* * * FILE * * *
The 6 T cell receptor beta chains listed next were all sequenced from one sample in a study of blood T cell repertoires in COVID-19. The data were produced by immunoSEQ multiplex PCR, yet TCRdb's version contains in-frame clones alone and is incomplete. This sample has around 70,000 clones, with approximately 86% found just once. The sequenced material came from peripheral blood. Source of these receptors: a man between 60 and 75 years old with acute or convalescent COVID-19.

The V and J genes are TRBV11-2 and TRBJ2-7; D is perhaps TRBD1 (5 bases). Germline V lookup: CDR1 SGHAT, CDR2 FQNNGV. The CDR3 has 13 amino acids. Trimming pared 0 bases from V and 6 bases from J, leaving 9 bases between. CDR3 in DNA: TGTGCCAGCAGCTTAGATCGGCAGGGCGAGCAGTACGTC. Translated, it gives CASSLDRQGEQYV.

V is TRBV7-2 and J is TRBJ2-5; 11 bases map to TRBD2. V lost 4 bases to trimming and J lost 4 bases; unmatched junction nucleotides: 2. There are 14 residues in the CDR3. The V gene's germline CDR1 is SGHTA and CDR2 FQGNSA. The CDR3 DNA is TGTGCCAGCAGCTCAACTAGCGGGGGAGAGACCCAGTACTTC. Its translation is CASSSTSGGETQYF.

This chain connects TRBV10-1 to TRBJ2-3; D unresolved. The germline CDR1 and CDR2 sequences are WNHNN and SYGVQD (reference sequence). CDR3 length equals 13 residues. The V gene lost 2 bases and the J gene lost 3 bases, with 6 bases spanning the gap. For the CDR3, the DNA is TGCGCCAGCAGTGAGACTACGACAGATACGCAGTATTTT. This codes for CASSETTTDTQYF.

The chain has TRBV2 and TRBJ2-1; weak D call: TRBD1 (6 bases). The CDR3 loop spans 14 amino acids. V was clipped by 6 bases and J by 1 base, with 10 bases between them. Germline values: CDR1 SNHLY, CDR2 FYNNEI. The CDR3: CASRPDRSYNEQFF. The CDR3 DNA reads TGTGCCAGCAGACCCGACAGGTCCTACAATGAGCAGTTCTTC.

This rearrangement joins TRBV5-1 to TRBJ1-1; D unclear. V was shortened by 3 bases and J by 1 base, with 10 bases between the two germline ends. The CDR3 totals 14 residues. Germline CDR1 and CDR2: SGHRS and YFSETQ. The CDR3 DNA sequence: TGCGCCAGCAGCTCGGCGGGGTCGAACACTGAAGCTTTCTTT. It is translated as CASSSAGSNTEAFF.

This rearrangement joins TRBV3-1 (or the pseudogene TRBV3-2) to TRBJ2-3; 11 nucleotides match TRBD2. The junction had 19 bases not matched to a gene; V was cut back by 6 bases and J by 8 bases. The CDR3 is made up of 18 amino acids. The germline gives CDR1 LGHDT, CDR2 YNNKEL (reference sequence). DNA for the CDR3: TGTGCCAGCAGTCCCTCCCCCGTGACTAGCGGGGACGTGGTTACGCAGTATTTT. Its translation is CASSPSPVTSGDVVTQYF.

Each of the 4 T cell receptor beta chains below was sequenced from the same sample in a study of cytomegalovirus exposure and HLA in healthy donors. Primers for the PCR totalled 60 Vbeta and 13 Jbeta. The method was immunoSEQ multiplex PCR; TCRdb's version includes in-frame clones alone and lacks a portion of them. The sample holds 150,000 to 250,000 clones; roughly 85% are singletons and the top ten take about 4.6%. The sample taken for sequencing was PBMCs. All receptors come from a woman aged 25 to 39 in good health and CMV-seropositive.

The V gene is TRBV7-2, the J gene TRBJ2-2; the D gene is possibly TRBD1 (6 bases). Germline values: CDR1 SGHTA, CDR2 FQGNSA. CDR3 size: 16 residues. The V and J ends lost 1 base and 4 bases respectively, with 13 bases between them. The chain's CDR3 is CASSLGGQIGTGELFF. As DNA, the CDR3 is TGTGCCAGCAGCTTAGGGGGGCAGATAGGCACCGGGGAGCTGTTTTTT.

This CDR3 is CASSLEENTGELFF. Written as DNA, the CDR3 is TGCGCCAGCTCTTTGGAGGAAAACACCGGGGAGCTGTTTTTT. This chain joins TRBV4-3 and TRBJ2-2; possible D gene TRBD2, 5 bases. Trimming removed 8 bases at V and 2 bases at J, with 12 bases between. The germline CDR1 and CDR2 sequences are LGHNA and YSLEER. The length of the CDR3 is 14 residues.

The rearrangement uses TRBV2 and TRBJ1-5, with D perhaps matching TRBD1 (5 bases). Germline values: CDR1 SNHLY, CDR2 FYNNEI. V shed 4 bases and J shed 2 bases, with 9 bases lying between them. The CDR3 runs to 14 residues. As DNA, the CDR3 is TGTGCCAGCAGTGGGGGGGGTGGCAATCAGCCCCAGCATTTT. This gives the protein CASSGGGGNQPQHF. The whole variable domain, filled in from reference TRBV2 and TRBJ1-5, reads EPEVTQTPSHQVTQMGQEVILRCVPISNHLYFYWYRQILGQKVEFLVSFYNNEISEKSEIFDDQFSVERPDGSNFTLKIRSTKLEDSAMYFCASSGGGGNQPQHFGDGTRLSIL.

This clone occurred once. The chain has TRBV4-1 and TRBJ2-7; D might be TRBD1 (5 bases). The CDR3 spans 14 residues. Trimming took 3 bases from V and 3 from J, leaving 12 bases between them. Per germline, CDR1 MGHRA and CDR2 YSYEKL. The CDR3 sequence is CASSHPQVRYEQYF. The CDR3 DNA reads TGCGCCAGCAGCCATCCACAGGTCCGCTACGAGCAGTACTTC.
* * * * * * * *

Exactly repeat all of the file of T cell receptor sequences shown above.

The 6 T cell receptor beta chains listed next were all sequenced from one sample in a study of blood T cell repertoires in COVID-19. The data were produced by immunoSEQ multiplex PCR, yet TCRdb's version contains in-frame clones alone and is incomplete. This sample has around 70,000 clones, with approximately 86% found just once. The sequenced material came from peripheral blood. Source of these receptors: a man between 60 and 75 years old with acute or convalescent COVID-19.

The V and J genes are TRBV11-2 and TRBJ2-7; D is perhaps TRBD1 (5 bases). Germline V lookup: CDR1 SGHAT, CDR2 FQNNGV. The CDR3 has 13 amino acids. Trimming pared 0 bases from V and 6 bases from J, leaving 9 bases between. CDR3 in DNA: TGTGCCAGCAGCTTAGATCGGCAGGGCGAGCAGTACGTC. Translated, it gives CASSLDRQGEQYV.

V is TRBV7-2 and J is TRBJ2-5; 11 bases map to TRBD2. V lost 4 bases to trimming and J lost 4 bases; unmatched junction nucleotides: 2. There are 14 residues in the CDR3. The V gene's germline CDR1 is SGHTA and CDR2 FQGNSA. The CDR3 DNA is TGTGCCAGCAGCTCAACTAGCGGGGGAGAGACCCAGTACTTC. Its translation is CASSSTSGGETQYF.

This chain connects TRBV10-1 to TRBJ2-3; D unresolved. The germline CDR1 and CDR2 sequences are WNHNN and SYGVQD (reference sequence). CDR3 length equals 13 residues. The V gene lost 2 bases and the J gene lost 3 bases, with 6 bases spanning the gap. For the CDR3, the DNA is TGCGCCAGCAGTGAGACTACGACAGATACGCAGTATTTT. This codes for CASSETTTDTQYF.

The chain has TRBV2 and TRBJ2-1; weak D call: TRBD1 (6 bases). The CDR3 loop spans 14 amino acids. V was clipped by 6 bases and J by 1 base, with 10 bases between them. Germline values: CDR1 SNHLY, CDR2 FYNNEI. The CDR3: CASRPDRSYNEQFF. The CDR3 DNA reads TGTGCCAGCAGACCCGACAGGTCCTACAATGAGCAGTTCTTC.

This rearrangement joins TRBV5-1 to TRBJ1-1; D unclear. V was shortened by 3 bases and J by 1 base, with 10 bases between the two germline ends. The CDR3 totals 14 residues. Germline CDR1 and CDR2: SGHRS and YFSETQ. The CDR3 DNA sequence: TGCGCCAGCAGCTCGGCGGGGTCGAACACTGAAGCTTTCTTT. It is translated as CASSSAGSNTEAFF.

This rearrangement joins TRBV3-1 (or the pseudogene TRBV3-2) to TRBJ2-3; 11 nucleotides match TRBD2. The junction had 19 bases not matched to a gene; V was cut back by 6 bases and J by 8 bases. The CDR3 is made up of 18 amino acids. The germline gives CDR1 LGHDT, CDR2 YNNKEL (reference sequence). DNA for the CDR3: TGTGCCAGCAGTCCCTCCCCCGTGACTAGCGGGGACGTGGTTACGCAGTATTTT. Its translation is CASSPSPVTSGDVVTQYF.

Each of the 4 T cell receptor beta chains below was sequenced from the same sample in a study of cytomegalovirus exposure and HLA in healthy donors. Primers for the PCR totalled 60 Vbeta and 13 Jbeta. The method was immunoSEQ multiplex PCR; TCRdb's version includes in-frame clones alone and lacks a portion of them. The sample holds 150,000 to 250,000 clones; roughly 85% are singletons and the top ten take about 4.6%. The sample taken for sequencing was PBMCs. All receptors come from a woman aged 25 to 39 in good health and CMV-seropositive.

The V gene is TRBV7-2, the J gene TRBJ2-2; the D gene is possibly TRBD1 (6 bases). Germline values: CDR1 SGHTA, CDR2 FQGNSA. CDR3 size: 16 residues. The V and J ends lost 1 base and 4 bases respectively, with 13 bases between them. The chain's CDR3 is CASSLGGQIGTGELFF. As DNA, the CDR3 is TGTGCCAGCAGCTTAGGGGGGCAGATAGGCACCGGGGAGCTGTTTTTT.

This CDR3 is CASSLEENTGELFF. Written as DNA, the CDR3 is TGCGCCAGCTCTTTGGAGGAAAACACCGGGGAGCTGTTTTTT. This chain joins TRBV4-3 and TRBJ2-2; possible D gene TRBD2, 5 bases. Trimming removed 8 bases at V and 2 bases at J, with 12 bases between. The germline CDR1 and CDR2 sequences are LGHNA and YSLEER. The length of the CDR3 is 14 residues.

The rearrangement uses TRBV2 and TRBJ1-5, with D perhaps matching TRBD1 (5 bases). Germline values: CDR1 SNHLY, CDR2 FYNNEI. V shed 4 bases and J shed 2 bases, with 9 bases lying between them. The CDR3 runs to 14 residues. As DNA, the CDR3 is TGTGCCAGCAGTGGGGGGGGTGGCAATCAGCCCCAGCATTTT. This gives the protein CASSGGGGNQPQHF. The whole variable domain, filled in from reference TRBV2 and TRBJ1-5, reads EPEVTQTPSHQVTQMGQEVILRCVPISNHLYFYWYRQILGQKVEFLVSFYNNEISEKSEIFDDQFSVERPDGSNFTLKIRSTKLEDSAMYFCASSGGGGNQPQHFGDGTRLSIL.

This clone occurred once. The chain has TRBV4-1 and TRBJ2-7; D might be TRBD1 (5 bases). The CDR3 spans 14 residues. Trimming took 3 bases from V and 3 from J, leaving 12 bases between them. Per germline, CDR1 MGHRA and CDR2 YSYEKL. The CDR3 sequence is CASSHPQVRYEQYF. The CDR3 DNA reads TGCGCCAGCAGCCATCCACAGGTCCGCTACGAGCAGTACTTC.